The five questions I ask myself every day

This happened just the other day: I’m sitting with a good friend I haven’t seen in forever, and I was talking about sanctuary and the utter revolution it has been in my life. She asked, “So you have this place of peace – that’s really wonderful. But what do you do when you’re sitting there in that special spot?”

The truth is that I do all kinds of things in my sanctuary. I work on my book, paint with my watercolors, notice the beauty outside, plan, cook, think, read, you name it. But there are a few things I do that are really focused on making my life richer, more full of joy. I want to share my favorite one with you.

The Morning Writing Ritual

After getting up early, walking our dogs and meditating, my husband and I sit down to write. Usually by that time I have a steaming latte in my hand (thank GOD) and the sun is just climbing over the trees across the lake.

I’ve written before about my morning writing practice. I really love it. So when I started structuring my writing in this way a few months ago and it was AMAZING, I realized that I had to share this too.

So here’s what I do: Every morning when I pick up my favorite pen, I write about these five things:

I. A Good Thing

Everyone knows that when we think about something specific, like red cars for example, we suddenly notice red cars by the dozen that we never noticed before. The same principle is true with gratitude: When we think about the things we are grateful for, we tend to notice even more of them. So with that in mind, my sanctuary practice of writing starts and with the grateful acknowledgment of at least one good thing that has happened in my life recently.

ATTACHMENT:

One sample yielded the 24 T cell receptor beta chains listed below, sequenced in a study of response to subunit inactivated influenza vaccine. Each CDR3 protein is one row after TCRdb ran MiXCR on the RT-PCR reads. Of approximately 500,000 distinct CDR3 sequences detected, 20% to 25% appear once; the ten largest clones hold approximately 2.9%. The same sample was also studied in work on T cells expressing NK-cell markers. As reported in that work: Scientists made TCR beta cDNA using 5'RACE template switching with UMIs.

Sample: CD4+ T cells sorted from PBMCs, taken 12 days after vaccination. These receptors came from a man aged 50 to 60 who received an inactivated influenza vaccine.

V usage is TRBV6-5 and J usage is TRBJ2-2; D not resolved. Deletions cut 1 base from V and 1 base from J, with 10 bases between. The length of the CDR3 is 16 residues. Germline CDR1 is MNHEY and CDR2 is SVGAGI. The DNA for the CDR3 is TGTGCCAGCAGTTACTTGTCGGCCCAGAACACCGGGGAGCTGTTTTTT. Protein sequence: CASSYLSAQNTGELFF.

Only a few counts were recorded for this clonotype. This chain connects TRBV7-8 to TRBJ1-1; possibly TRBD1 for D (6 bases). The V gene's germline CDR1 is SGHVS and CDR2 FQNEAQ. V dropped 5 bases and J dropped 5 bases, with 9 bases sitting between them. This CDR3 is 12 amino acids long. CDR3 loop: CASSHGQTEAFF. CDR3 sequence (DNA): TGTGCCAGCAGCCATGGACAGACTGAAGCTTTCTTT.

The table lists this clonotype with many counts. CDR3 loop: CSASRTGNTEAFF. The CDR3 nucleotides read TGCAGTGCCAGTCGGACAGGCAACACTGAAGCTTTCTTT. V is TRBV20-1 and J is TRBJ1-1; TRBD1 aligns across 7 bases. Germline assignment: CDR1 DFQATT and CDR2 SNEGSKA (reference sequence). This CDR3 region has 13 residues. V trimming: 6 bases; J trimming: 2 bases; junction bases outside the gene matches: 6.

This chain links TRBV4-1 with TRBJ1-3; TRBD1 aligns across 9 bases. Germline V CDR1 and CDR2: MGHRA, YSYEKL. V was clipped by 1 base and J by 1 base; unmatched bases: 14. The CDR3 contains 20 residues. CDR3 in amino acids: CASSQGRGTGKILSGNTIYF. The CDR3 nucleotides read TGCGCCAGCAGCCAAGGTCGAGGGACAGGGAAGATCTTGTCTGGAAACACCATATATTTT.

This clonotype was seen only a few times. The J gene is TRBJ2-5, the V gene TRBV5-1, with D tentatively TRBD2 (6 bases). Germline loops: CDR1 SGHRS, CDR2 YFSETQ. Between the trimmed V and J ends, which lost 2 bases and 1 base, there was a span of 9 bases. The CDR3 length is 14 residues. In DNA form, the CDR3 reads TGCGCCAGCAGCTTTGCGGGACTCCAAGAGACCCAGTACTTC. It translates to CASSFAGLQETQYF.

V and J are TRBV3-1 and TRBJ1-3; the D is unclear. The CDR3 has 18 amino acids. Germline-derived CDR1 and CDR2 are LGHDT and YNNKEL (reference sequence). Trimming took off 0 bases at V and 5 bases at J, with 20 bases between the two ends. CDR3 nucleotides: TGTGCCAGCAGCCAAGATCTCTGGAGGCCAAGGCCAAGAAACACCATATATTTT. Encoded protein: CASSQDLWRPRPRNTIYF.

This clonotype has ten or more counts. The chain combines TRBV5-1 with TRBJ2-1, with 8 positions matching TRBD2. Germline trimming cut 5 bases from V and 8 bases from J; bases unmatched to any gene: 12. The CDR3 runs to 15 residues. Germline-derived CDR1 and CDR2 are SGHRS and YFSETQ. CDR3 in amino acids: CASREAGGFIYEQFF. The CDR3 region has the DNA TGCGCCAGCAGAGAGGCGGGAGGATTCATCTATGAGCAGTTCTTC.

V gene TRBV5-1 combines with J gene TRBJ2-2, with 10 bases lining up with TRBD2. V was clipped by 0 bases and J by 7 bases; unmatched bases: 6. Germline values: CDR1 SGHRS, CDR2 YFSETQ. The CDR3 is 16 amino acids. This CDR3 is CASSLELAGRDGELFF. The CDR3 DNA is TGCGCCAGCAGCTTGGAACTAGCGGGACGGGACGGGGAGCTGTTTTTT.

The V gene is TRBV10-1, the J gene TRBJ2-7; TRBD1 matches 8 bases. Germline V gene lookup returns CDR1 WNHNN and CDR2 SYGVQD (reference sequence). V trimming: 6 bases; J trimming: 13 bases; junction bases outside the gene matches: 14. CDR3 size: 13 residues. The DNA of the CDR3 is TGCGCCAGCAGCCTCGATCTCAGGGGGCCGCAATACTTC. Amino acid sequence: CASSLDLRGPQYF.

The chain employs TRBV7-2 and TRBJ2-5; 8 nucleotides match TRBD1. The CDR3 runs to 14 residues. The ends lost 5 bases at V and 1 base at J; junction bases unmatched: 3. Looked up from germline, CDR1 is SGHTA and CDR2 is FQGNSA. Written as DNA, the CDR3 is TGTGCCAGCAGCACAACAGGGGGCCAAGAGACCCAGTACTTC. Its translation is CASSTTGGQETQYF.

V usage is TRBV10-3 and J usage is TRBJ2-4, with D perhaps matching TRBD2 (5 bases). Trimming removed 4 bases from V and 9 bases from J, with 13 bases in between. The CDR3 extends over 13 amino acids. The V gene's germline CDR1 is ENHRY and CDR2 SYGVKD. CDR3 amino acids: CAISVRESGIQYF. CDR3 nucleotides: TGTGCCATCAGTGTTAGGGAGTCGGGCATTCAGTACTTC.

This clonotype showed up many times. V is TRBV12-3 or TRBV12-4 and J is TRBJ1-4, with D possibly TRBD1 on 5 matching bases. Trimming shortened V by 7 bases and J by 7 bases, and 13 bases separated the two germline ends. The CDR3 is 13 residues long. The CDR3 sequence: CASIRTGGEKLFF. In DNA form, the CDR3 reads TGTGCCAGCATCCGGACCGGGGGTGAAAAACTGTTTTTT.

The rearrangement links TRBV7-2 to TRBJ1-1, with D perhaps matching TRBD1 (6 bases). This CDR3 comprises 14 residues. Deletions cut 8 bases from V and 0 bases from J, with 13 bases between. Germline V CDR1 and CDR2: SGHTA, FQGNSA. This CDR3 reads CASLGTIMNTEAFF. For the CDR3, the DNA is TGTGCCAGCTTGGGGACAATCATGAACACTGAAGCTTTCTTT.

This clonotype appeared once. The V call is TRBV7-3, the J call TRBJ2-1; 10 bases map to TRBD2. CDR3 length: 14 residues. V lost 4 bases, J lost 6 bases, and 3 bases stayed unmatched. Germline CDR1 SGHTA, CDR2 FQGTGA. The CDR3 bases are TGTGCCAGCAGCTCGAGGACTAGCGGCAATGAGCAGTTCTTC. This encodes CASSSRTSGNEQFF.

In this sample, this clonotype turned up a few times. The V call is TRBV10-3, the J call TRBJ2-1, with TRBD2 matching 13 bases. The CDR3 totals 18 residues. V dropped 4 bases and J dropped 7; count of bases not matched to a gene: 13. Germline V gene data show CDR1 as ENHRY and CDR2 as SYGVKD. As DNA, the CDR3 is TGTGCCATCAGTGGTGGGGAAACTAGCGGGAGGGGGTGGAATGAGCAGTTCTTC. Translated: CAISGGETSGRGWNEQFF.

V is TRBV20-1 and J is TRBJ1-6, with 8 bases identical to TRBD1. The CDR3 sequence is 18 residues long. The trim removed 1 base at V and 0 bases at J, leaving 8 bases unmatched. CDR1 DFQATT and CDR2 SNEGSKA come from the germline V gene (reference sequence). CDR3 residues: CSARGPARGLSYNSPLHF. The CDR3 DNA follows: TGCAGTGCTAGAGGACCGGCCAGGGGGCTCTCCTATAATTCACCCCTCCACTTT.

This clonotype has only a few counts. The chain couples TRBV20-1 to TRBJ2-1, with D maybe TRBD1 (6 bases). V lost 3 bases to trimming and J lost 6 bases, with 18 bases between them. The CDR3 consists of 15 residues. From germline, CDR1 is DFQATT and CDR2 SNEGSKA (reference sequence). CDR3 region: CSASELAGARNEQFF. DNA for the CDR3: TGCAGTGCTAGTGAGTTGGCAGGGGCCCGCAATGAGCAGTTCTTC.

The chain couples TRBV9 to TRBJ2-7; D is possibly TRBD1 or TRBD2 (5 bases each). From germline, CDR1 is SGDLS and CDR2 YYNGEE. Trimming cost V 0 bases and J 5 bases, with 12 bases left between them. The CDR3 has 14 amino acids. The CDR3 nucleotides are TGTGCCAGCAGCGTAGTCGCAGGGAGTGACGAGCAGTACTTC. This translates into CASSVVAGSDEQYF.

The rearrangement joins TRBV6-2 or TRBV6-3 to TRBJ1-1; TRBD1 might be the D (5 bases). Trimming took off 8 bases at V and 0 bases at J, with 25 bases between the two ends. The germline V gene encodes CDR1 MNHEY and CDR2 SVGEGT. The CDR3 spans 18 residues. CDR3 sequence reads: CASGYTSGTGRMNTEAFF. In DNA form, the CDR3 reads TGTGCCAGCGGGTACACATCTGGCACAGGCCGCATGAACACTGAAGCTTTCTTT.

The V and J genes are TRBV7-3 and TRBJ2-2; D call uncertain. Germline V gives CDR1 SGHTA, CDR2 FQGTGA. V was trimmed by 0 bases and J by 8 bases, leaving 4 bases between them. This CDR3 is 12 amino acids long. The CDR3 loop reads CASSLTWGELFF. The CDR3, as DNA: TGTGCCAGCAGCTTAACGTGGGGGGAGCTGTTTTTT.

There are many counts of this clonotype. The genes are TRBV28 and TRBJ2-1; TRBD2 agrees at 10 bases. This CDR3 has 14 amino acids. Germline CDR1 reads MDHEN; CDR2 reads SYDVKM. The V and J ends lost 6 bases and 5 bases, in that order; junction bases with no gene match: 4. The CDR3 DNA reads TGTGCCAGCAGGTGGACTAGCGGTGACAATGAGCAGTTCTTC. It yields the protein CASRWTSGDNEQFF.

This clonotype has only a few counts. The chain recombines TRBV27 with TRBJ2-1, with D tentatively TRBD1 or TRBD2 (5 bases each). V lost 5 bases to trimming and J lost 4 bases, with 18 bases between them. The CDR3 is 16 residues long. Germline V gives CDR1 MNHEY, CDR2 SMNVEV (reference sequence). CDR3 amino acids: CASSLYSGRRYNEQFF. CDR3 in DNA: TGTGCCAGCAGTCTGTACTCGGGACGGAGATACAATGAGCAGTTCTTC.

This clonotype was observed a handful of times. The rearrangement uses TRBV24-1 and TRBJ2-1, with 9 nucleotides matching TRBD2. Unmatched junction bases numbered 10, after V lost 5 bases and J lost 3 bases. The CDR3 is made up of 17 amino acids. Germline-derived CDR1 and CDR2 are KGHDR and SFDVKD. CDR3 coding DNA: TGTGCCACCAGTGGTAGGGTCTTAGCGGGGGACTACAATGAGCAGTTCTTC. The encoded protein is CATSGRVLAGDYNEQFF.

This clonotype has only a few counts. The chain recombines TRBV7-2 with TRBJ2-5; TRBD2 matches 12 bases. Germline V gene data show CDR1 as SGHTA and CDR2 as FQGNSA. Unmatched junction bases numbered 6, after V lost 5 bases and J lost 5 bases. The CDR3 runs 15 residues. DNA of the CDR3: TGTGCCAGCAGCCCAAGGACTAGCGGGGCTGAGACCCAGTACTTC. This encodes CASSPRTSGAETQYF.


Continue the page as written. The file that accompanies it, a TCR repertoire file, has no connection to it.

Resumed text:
II. A Hard Thing

In reading Kelly McGonigal’s book The Upside of Stress I learned that there is something called eustress – a good kind of stress. Eustress is the kind of stress that strengthens us and gives us resilience. This kind of stress actually gives us a greater capacity to face the challenges that life throws at us.

The difference? Dr. McGonical found that the only difference between bad stress and eustress is that good stress has meaning in our lives. Her studies also show that we can convert bad stress to good stress by (and this is amazing) plumbing the depths of that meaning ourselves.

Here is an example: having more work dumped on my desk when I’m already on a tight deadline. Initially frustrating. But where’s the meaning? Well, in truth, having the extra work allows me to make more money, which then lets me pay for the tutor my daughter desperately needs, and it allows me to help my son with additional financial support so he can work a few hours less to pay for college, and study a few hours more. Now my work takes on a meaning that is deeper, it becomes actually life-enhancing.

And so, a second part of my sanctuary writing practice is to write about something tough that I’m going through, and its greater meaning in my life. Sometimes it’s only a few lines. Sometimes I can fill two pages with just this step. But I dig deep for that meaning, and when I find it, my whole experience changes from dreariness to absolute incandescence. The power that our perspective has over our mind and our lives is truly incredible.